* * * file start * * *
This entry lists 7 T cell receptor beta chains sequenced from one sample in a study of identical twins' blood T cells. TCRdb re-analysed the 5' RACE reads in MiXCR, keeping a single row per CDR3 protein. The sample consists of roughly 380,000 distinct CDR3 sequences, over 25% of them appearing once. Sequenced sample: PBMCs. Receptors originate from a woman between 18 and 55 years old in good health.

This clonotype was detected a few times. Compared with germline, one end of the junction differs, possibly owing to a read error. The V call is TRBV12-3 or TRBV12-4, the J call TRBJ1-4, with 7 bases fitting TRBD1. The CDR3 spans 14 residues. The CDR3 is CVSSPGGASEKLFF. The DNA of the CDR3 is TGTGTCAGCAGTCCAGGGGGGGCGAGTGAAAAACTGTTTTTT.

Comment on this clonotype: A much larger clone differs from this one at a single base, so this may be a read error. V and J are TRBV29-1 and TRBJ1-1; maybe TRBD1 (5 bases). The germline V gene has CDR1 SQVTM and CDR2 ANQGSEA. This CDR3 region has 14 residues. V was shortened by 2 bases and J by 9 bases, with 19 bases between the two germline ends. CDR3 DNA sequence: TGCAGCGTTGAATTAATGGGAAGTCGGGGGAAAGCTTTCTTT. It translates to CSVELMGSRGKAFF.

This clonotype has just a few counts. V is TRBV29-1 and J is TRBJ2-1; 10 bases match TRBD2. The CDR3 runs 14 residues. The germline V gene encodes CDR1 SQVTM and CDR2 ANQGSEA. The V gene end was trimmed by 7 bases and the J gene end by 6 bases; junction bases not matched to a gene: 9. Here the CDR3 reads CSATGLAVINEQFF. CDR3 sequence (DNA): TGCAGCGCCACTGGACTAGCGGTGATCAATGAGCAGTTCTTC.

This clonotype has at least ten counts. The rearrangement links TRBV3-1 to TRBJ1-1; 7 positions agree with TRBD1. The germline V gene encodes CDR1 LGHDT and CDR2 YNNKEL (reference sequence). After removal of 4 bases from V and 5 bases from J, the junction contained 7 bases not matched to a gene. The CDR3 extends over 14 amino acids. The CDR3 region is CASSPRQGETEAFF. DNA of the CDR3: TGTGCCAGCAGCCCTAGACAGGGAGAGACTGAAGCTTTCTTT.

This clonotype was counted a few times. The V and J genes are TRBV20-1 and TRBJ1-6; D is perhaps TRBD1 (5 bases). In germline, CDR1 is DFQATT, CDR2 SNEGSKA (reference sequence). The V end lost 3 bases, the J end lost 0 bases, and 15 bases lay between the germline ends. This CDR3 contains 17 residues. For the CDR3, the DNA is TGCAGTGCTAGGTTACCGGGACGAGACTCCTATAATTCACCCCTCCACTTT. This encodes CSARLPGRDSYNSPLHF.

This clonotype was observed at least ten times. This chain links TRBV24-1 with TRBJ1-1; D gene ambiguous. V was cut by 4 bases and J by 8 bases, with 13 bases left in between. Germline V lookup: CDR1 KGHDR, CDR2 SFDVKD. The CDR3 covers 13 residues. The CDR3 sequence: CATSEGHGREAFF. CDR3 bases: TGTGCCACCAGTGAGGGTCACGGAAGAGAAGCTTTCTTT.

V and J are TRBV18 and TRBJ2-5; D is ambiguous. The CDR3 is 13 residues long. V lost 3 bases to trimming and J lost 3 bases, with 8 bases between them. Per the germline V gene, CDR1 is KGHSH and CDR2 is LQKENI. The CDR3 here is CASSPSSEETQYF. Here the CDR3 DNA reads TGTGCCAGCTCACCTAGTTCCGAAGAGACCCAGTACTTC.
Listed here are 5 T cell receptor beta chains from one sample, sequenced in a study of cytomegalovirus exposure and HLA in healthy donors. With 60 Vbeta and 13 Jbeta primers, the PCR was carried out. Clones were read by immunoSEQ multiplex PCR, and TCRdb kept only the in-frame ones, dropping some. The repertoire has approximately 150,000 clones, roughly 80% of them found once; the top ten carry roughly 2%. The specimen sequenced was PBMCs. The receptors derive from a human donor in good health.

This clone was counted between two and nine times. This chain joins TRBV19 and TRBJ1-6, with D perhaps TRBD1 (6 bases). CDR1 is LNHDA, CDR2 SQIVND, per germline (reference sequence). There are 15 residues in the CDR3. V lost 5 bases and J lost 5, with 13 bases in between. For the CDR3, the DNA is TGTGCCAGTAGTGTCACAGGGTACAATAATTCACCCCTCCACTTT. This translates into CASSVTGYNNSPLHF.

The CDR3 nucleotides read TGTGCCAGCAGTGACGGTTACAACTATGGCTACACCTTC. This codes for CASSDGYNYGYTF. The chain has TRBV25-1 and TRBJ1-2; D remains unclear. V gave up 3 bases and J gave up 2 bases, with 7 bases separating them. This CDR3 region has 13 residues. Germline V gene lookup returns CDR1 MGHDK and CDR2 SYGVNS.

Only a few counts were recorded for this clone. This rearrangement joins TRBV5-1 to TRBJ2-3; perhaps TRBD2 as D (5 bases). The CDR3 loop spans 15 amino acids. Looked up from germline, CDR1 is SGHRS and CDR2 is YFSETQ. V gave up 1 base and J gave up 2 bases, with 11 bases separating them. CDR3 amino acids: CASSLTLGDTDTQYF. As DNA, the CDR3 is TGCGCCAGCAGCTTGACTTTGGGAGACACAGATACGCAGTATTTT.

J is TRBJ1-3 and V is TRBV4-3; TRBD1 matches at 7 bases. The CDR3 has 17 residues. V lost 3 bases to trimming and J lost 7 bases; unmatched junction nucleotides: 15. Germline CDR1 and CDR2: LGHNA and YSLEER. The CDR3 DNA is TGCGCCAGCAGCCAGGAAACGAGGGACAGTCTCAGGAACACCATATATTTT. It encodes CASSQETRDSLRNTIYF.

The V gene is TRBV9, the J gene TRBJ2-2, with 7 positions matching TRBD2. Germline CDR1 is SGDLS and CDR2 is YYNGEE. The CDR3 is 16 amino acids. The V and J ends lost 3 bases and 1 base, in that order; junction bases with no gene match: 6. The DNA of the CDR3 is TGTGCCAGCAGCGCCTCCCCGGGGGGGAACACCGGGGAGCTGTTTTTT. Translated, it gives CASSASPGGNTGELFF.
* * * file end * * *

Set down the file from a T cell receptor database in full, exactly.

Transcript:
This entry lists 7 T cell receptor beta chains sequenced from one sample in a study of identical twins' blood T cells. TCRdb re-analysed the 5' RACE reads in MiXCR, keeping a single row per CDR3 protein. The sample consists of roughly 380,000 distinct CDR3 sequences, over 25% of them appearing once. Sequenced sample: PBMCs. Receptors originate from a woman between 18 and 55 years old in good health.

This clonotype was detected a few times. Compared with germline, one end of the junction differs, possibly owing to a read error. The V call is TRBV12-3 or TRBV12-4, the J call TRBJ1-4, with 7 bases fitting TRBD1. The CDR3 spans 14 residues. The CDR3 is CVSSPGGASEKLFF. The DNA of the CDR3 is TGTGTCAGCAGTCCAGGGGGGGCGAGTGAAAAACTGTTTTTT.

Comment on this clonotype: A much larger clone differs from this one at a single base, so this may be a read error. V and J are TRBV29-1 and TRBJ1-1; maybe TRBD1 (5 bases). The germline V gene has CDR1 SQVTM and CDR2 ANQGSEA. This CDR3 region has 14 residues. V was shortened by 2 bases and J by 9 bases, with 19 bases between the two germline ends. CDR3 DNA sequence: TGCAGCGTTGAATTAATGGGAAGTCGGGGGAAAGCTTTCTTT. It translates to CSVELMGSRGKAFF.

This clonotype has just a few counts. V is TRBV29-1 and J is TRBJ2-1; 10 bases match TRBD2. The CDR3 runs 14 residues. The germline V gene encodes CDR1 SQVTM and CDR2 ANQGSEA. The V gene end was trimmed by 7 bases and the J gene end by 6 bases; junction bases not matched to a gene: 9. Here the CDR3 reads CSATGLAVINEQFF. CDR3 sequence (DNA): TGCAGCGCCACTGGACTAGCGGTGATCAATGAGCAGTTCTTC.

This clonotype has at least ten counts. The rearrangement links TRBV3-1 to TRBJ1-1; 7 positions agree with TRBD1. The germline V gene encodes CDR1 LGHDT and CDR2 YNNKEL (reference sequence). After removal of 4 bases from V and 5 bases from J, the junction contained 7 bases not matched to a gene. The CDR3 extends over 14 amino acids. The CDR3 region is CASSPRQGETEAFF. DNA of the CDR3: TGTGCCAGCAGCCCTAGACAGGGAGAGACTGAAGCTTTCTTT.

This clonotype was counted a few times. The V and J genes are TRBV20-1 and TRBJ1-6; D is perhaps TRBD1 (5 bases). In germline, CDR1 is DFQATT, CDR2 SNEGSKA (reference sequence). The V end lost 3 bases, the J end lost 0 bases, and 15 bases lay between the germline ends. This CDR3 contains 17 residues. For the CDR3, the DNA is TGCAGTGCTAGGTTACCGGGACGAGACTCCTATAATTCACCCCTCCACTTT. This encodes CSARLPGRDSYNSPLHF.

This clonotype was observed at least ten times. This chain links TRBV24-1 with TRBJ1-1; D gene ambiguous. V was cut by 4 bases and J by 8 bases, with 13 bases left in between. Germline V lookup: CDR1 KGHDR, CDR2 SFDVKD. The CDR3 covers 13 residues. The CDR3 sequence: CATSEGHGREAFF. CDR3 bases: TGTGCCACCAGTGAGGGTCACGGAAGAGAAGCTTTCTTT.

V and J are TRBV18 and TRBJ2-5; D is ambiguous. The CDR3 is 13 residues long. V lost 3 bases to trimming and J lost 3 bases, with 8 bases between them. Per the germline V gene, CDR1 is KGHSH and CDR2 is LQKENI. The CDR3 here is CASSPSSEETQYF. Here the CDR3 DNA reads TGTGCCAGCTCACCTAGTTCCGAAGAGACCCAGTACTTC.
Listed here are 5 T cell receptor beta chains from one sample, sequenced in a study of cytomegalovirus exposure and HLA in healthy donors. With 60 Vbeta and 13 Jbeta primers, the PCR was carried out. Clones were read by immunoSEQ multiplex PCR, and TCRdb kept only the in-frame ones, dropping some. The repertoire has approximately 150,000 clones, roughly 80% of them found once; the top ten carry roughly 2%. The specimen sequenced was PBMCs. The receptors derive from a human donor in good health.

This clone was counted between two and nine times. This chain joins TRBV19 and TRBJ1-6, with D perhaps TRBD1 (6 bases). CDR1 is LNHDA, CDR2 SQIVND, per germline (reference sequence). There are 15 residues in the CDR3. V lost 5 bases and J lost 5, with 13 bases in between. For the CDR3, the DNA is TGTGCCAGTAGTGTCACAGGGTACAATAATTCACCCCTCCACTTT. This translates into CASSVTGYNNSPLHF.

The CDR3 nucleotides read TGTGCCAGCAGTGACGGTTACAACTATGGCTACACCTTC. This codes for CASSDGYNYGYTF. The chain has TRBV25-1 and TRBJ1-2; D remains unclear. V gave up 3 bases and J gave up 2 bases, with 7 bases separating them. This CDR3 region has 13 residues. Germline V gene lookup returns CDR1 MGHDK and CDR2 SYGVNS.

Only a few counts were recorded for this clone. This rearrangement joins TRBV5-1 to TRBJ2-3; perhaps TRBD2 as D (5 bases). The CDR3 loop spans 15 amino acids. Looked up from germline, CDR1 is SGHRS and CDR2 is YFSETQ. V gave up 1 base and J gave up 2 bases, with 11 bases separating them. CDR3 amino acids: CASSLTLGDTDTQYF. As DNA, the CDR3 is TGCGCCAGCAGCTTGACTTTGGGAGACACAGATACGCAGTATTTT.

J is TRBJ1-3 and V is TRBV4-3; TRBD1 matches at 7 bases. The CDR3 has 17 residues. V lost 3 bases to trimming and J lost 7 bases; unmatched junction nucleotides: 15. Germline CDR1 and CDR2: LGHNA and YSLEER. The CDR3 DNA is TGCGCCAGCAGCCAGGAAACGAGGGACAGTCTCAGGAACACCATATATTTT. It encodes CASSQETRDSLRNTIYF.

The V gene is TRBV9, the J gene TRBJ2-2, with 7 positions matching TRBD2. Germline CDR1 is SGDLS and CDR2 is YYNGEE. The CDR3 is 16 amino acids. The V and J ends lost 3 bases and 1 base, in that order; junction bases with no gene match: 6. The DNA of the CDR3 is TGTGCCAGCAGCGCCTCCCCGGGGGGGAACACCGGGGAGCTGTTTTTT. Translated, it gives CASSASPGGNTGELFF.